Playing for the other team…

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Emily Hill reviews “Scene of the Titans”, a new musical about a gay-friendly rugby team

Scene of the Titans” follows the true story of Northern Ireland’s first gay-friendly Rugby team, their formation and eventual triumph at the international gay-friendly tournament the Bingham Cup. Tim Foley, who wrote, directed and composed the music for the show, was inspired to tell this tale after his gap year in Belfast, where he met and joined the Ulster Titans. He describes their story as ‘too perfect, too heart-warming… too Disney’ to go untold and so embarked on the challenge of turning it into a musical. The production is bold in its exploration of some of today’s most controversial issues.

Naturally homosexuality in itself is a central theme, set against its religious and political receptions, not only in Northern Ireland but universally. Titan’s dispels the gay stereotypes by showing us the gay spectrum, if you will, from drag queen to soldier and thoroughly masculinising homosexuality. The direction and the music create a built in military theme, presenting the team’s struggle like a battle, not just for sporting success but for their rights, and march to victory.

The reception of homosexuality is also explored, particularly through the individual, Mr Winklebottom, played by Lang Haynes, a council member that refused to fund and tried to stop the team based on their sexuality. His ridiculous name is representative of his attitude, which is supposedly founded in his Christianity.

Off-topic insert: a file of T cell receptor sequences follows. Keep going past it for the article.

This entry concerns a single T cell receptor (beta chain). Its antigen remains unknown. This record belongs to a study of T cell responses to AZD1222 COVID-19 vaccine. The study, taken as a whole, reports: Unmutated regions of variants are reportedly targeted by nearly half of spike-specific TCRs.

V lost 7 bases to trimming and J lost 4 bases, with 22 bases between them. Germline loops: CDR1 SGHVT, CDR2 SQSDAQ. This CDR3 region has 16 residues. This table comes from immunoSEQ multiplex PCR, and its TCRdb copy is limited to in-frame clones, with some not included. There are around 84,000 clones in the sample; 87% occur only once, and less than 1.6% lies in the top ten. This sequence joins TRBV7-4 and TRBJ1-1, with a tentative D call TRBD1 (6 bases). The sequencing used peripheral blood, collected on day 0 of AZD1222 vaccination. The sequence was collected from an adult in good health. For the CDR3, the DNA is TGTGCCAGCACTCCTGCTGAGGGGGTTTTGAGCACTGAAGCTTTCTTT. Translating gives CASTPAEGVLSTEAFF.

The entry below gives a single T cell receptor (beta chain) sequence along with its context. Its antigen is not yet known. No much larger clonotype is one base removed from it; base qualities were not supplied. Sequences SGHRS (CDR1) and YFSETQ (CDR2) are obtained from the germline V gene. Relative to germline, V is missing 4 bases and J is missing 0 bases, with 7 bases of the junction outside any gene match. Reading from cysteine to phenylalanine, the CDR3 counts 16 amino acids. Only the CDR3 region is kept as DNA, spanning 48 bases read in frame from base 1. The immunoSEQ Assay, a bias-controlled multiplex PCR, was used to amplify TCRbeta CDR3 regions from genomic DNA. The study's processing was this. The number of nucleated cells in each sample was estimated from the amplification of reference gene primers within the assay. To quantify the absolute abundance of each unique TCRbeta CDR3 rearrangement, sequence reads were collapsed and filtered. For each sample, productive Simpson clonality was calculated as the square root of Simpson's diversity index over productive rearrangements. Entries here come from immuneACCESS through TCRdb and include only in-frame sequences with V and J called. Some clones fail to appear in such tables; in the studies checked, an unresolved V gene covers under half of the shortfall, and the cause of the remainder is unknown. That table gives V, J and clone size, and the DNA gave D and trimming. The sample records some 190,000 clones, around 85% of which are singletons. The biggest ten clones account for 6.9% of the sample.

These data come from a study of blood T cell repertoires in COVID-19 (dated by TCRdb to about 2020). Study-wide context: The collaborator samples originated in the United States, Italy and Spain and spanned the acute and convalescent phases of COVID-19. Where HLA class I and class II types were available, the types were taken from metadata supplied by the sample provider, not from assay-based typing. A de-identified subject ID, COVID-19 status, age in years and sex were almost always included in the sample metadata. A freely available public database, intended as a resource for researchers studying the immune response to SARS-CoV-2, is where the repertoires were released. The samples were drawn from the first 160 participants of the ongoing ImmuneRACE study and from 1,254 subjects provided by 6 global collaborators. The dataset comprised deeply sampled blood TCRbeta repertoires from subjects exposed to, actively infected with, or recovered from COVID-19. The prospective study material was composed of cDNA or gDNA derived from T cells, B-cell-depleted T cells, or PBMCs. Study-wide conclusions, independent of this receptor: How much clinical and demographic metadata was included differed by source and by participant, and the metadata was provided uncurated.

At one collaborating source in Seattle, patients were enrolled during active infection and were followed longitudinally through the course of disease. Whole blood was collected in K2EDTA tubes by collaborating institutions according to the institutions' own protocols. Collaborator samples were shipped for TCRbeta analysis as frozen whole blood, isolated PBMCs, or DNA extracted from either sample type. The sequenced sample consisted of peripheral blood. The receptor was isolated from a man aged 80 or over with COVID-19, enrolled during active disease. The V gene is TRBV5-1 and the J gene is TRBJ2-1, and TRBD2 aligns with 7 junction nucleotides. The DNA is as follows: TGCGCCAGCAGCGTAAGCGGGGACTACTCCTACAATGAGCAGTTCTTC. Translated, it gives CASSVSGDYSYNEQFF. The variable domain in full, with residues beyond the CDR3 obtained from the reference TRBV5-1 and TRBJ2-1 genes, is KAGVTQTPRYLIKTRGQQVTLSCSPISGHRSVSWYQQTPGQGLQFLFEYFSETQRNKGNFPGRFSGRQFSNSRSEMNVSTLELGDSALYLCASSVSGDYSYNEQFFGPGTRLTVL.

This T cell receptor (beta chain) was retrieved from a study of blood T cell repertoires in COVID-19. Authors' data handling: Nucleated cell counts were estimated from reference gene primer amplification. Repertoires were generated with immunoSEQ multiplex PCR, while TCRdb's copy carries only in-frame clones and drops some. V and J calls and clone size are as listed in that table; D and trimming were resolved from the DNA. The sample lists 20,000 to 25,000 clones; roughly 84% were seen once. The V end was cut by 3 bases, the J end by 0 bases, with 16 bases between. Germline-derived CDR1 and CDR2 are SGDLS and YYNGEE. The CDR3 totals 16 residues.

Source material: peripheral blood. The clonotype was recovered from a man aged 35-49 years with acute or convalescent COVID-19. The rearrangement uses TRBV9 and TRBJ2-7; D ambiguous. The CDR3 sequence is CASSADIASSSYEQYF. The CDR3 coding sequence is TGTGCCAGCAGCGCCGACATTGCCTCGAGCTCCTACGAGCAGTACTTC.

Now I know that some Christians left in protest after the number “My god is gay”. The scene is a negative portrayal of rigidly moralizing Christians, exposing diverse understandings of God; a transvestite tells us that his/her god is gay, and a saucy female Jesus shows up. Foley is upfront, deliberately presenting the issue controversially, even though in itself his view is not uncommon.

As a believer myself I was at first taken back, after all, “God is gay” is quite a statement. The point, however, is in the ‘my’. Jesus, wonderfully played (again) by Emily Muldoon, says that god is gay, straight, black or white, emphasising that he made us in his image, which means he made gay men as well as straight ones.

Not only did Foley create this masterpiece but he also cast it impeccably. There was not a single weak link amongst the actors, and they should all be incredibly proud. The band too were brilliantly put together, conducted by MD Adam Robbie. I particularly enjoyed their rendition of “Rudolph the Red Nose Reindeer” before the show to cover a technical difficulty, showing their skill and versatility before the performance had even begun.

Special mention should go to new-comer to the Mermaids scene, Luke Hier, playing the lead Terry, who is certainly one to look out for in the future. Also Ashton Montgomery, playing Cillian, took on the challenging transition from one of the liveliest to one of the most tragic characters in the show and Mark Gregory, playing Simon the camera man, once again intimidated us with his incredible voice. However, high heels were not needed to make Charlie Johnson, playing Sophia/Chris, the drag queen, stand out. His voice was spectacular and his performance overwhelming.

There was hardly a seat left in the house and the audience were not disappointed. I can confidently say that, though St Andrews saw it first, I wholly expect “Scene of the Titans”, like the team it was inspired by, to go all the way.

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